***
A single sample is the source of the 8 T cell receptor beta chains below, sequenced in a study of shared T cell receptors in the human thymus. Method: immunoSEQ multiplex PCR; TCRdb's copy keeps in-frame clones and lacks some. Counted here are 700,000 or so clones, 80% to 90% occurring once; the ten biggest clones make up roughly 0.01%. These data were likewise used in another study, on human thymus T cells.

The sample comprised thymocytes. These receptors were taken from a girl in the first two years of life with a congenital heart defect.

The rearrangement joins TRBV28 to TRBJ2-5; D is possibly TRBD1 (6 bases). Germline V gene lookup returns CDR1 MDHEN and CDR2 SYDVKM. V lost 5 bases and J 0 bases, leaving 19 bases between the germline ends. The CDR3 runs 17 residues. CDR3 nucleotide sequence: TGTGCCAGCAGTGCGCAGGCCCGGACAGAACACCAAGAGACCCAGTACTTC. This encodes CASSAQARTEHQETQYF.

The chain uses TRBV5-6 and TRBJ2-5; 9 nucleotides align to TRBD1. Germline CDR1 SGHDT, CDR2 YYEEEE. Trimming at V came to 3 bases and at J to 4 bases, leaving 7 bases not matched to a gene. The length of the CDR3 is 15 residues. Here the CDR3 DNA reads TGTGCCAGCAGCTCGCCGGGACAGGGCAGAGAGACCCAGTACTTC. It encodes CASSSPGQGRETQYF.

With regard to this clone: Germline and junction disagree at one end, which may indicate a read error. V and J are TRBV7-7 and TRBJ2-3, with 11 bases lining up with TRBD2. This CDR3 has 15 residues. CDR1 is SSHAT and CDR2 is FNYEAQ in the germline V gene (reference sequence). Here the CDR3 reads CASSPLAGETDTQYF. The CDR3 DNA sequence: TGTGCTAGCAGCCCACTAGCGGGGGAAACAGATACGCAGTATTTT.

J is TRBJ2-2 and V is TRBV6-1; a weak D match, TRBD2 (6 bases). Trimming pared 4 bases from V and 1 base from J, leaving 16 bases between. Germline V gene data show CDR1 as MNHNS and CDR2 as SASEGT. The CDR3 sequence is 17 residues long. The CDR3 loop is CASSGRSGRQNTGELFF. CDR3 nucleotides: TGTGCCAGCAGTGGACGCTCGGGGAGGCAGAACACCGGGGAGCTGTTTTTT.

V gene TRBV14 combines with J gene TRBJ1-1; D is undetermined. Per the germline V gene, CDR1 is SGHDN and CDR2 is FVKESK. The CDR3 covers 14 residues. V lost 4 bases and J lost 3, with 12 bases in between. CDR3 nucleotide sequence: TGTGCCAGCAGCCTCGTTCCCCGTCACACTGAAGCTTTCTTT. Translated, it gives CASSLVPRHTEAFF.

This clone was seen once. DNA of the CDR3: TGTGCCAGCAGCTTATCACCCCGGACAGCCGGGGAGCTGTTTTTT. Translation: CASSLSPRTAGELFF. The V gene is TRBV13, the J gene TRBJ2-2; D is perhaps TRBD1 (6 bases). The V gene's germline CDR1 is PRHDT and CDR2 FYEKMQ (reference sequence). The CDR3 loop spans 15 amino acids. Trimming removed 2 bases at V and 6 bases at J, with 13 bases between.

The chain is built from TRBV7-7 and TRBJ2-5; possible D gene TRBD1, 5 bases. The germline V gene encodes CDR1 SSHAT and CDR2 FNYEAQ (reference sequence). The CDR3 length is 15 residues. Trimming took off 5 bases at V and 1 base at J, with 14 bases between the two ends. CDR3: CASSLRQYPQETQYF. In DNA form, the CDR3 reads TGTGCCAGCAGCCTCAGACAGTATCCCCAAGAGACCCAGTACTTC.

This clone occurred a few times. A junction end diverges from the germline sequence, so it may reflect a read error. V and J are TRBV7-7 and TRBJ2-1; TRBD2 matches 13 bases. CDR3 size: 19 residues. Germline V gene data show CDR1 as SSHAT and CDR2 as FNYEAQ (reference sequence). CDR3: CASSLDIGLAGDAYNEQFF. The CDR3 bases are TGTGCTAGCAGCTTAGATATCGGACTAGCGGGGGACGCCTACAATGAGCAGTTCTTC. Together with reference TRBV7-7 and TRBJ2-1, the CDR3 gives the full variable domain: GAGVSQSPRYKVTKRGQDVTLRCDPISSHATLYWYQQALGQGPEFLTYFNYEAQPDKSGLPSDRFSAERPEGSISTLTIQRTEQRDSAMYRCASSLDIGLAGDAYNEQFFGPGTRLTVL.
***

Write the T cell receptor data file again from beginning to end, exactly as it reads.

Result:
A single sample is the source of the 8 T cell receptor beta chains below, sequenced in a study of shared T cell receptors in the human thymus. Method: immunoSEQ multiplex PCR; TCRdb's copy keeps in-frame clones and lacks some. Counted here are 700,000 or so clones, 80% to 90% occurring once; the ten biggest clones make up roughly 0.01%. These data were likewise used in another study, on human thymus T cells.

The sample comprised thymocytes. These receptors were taken from a girl in the first two years of life with a congenital heart defect.

The rearrangement joins TRBV28 to TRBJ2-5; D is possibly TRBD1 (6 bases). Germline V gene lookup returns CDR1 MDHEN and CDR2 SYDVKM. V lost 5 bases and J 0 bases, leaving 19 bases between the germline ends. The CDR3 runs 17 residues. CDR3 nucleotide sequence: TGTGCCAGCAGTGCGCAGGCCCGGACAGAACACCAAGAGACCCAGTACTTC. This encodes CASSAQARTEHQETQYF.

The chain uses TRBV5-6 and TRBJ2-5; 9 nucleotides align to TRBD1. Germline CDR1 SGHDT, CDR2 YYEEEE. Trimming at V came to 3 bases and at J to 4 bases, leaving 7 bases not matched to a gene. The length of the CDR3 is 15 residues. Here the CDR3 DNA reads TGTGCCAGCAGCTCGCCGGGACAGGGCAGAGAGACCCAGTACTTC. It encodes CASSSPGQGRETQYF.

With regard to this clone: Germline and junction disagree at one end, which may indicate a read error. V and J are TRBV7-7 and TRBJ2-3, with 11 bases lining up with TRBD2. This CDR3 has 15 residues. CDR1 is SSHAT and CDR2 is FNYEAQ in the germline V gene (reference sequence). Here the CDR3 reads CASSPLAGETDTQYF. The CDR3 DNA sequence: TGTGCTAGCAGCCCACTAGCGGGGGAAACAGATACGCAGTATTTT.

J is TRBJ2-2 and V is TRBV6-1; a weak D match, TRBD2 (6 bases). Trimming pared 4 bases from V and 1 base from J, leaving 16 bases between. Germline V gene data show CDR1 as MNHNS and CDR2 as SASEGT. The CDR3 sequence is 17 residues long. The CDR3 loop is CASSGRSGRQNTGELFF. CDR3 nucleotides: TGTGCCAGCAGTGGACGCTCGGGGAGGCAGAACACCGGGGAGCTGTTTTTT.

V gene TRBV14 combines with J gene TRBJ1-1; D is undetermined. Per the germline V gene, CDR1 is SGHDN and CDR2 is FVKESK. The CDR3 covers 14 residues. V lost 4 bases and J lost 3, with 12 bases in between. CDR3 nucleotide sequence: TGTGCCAGCAGCCTCGTTCCCCGTCACACTGAAGCTTTCTTT. Translated, it gives CASSLVPRHTEAFF.

This clone was seen once. DNA of the CDR3: TGTGCCAGCAGCTTATCACCCCGGACAGCCGGGGAGCTGTTTTTT. Translation: CASSLSPRTAGELFF. The V gene is TRBV13, the J gene TRBJ2-2; D is perhaps TRBD1 (6 bases). The V gene's germline CDR1 is PRHDT and CDR2 FYEKMQ (reference sequence). The CDR3 loop spans 15 amino acids. Trimming removed 2 bases at V and 6 bases at J, with 13 bases between.

The chain is built from TRBV7-7 and TRBJ2-5; possible D gene TRBD1, 5 bases. The germline V gene encodes CDR1 SSHAT and CDR2 FNYEAQ (reference sequence). The CDR3 length is 15 residues. Trimming took off 5 bases at V and 1 base at J, with 14 bases between the two ends. CDR3: CASSLRQYPQETQYF. In DNA form, the CDR3 reads TGTGCCAGCAGCCTCAGACAGTATCCCCAAGAGACCCAGTACTTC.

This clone occurred a few times. A junction end diverges from the germline sequence, so it may reflect a read error. V and J are TRBV7-7 and TRBJ2-1; TRBD2 matches 13 bases. CDR3 size: 19 residues. Germline V gene data show CDR1 as SSHAT and CDR2 as FNYEAQ (reference sequence). CDR3: CASSLDIGLAGDAYNEQFF. The CDR3 bases are TGTGCTAGCAGCTTAGATATCGGACTAGCGGGGGACGCCTACAATGAGCAGTTCTTC. Together with reference TRBV7-7 and TRBJ2-1, the CDR3 gives the full variable domain: GAGVSQSPRYKVTKRGQDVTLRCDPISSHATLYWYQQALGQGPEFLTYFNYEAQPDKSGLPSDRFSAERPEGSISTLTIQRTEQRDSAMYRCASSLDIGLAGDAYNEQFFGPGTRLTVL.